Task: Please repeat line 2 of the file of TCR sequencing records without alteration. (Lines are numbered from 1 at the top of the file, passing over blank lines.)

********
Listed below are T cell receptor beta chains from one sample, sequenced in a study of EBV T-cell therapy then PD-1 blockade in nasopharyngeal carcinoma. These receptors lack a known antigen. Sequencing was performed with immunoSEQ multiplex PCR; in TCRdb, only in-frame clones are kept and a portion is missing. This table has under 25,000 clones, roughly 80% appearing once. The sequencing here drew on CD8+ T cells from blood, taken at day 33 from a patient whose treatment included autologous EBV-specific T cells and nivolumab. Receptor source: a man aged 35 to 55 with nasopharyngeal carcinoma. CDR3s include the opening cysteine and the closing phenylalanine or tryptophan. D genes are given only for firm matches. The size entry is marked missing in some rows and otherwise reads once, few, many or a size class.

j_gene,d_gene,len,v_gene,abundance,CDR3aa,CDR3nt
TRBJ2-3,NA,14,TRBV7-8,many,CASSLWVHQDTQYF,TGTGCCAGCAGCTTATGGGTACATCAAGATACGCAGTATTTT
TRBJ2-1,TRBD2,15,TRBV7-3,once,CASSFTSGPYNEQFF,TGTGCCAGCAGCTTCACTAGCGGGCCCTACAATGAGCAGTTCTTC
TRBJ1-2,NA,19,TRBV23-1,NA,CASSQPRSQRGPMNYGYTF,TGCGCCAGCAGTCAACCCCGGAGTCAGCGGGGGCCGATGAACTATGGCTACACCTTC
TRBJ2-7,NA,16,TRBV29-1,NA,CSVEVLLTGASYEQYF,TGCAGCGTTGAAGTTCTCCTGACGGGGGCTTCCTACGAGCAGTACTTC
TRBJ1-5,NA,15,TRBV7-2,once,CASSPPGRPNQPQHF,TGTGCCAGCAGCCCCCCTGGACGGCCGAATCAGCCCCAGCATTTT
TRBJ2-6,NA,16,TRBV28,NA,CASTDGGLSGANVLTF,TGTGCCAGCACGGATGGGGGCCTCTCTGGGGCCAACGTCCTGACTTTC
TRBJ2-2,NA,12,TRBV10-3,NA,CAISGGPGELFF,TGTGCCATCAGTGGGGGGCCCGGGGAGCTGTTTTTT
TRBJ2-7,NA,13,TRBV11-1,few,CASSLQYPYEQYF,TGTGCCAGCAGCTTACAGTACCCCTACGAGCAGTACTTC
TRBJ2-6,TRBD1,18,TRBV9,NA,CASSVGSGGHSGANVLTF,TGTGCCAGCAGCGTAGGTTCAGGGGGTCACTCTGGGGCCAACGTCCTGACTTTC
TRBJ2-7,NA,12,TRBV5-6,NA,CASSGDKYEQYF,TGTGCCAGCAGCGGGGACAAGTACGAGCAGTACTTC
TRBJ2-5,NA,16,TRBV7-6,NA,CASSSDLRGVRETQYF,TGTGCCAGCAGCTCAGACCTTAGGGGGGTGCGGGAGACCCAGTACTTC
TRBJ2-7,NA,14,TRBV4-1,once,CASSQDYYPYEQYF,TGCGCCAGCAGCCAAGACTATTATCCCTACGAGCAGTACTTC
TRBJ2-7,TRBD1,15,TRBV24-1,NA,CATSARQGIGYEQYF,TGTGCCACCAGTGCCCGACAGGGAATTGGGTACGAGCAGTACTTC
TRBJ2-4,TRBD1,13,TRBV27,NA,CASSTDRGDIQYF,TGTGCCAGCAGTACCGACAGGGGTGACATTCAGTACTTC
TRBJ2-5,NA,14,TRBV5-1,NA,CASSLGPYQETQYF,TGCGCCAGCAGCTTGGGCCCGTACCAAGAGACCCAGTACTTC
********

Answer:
j_gene,d_gene,len,v_gene,abundance,CDR3aa,CDR3nt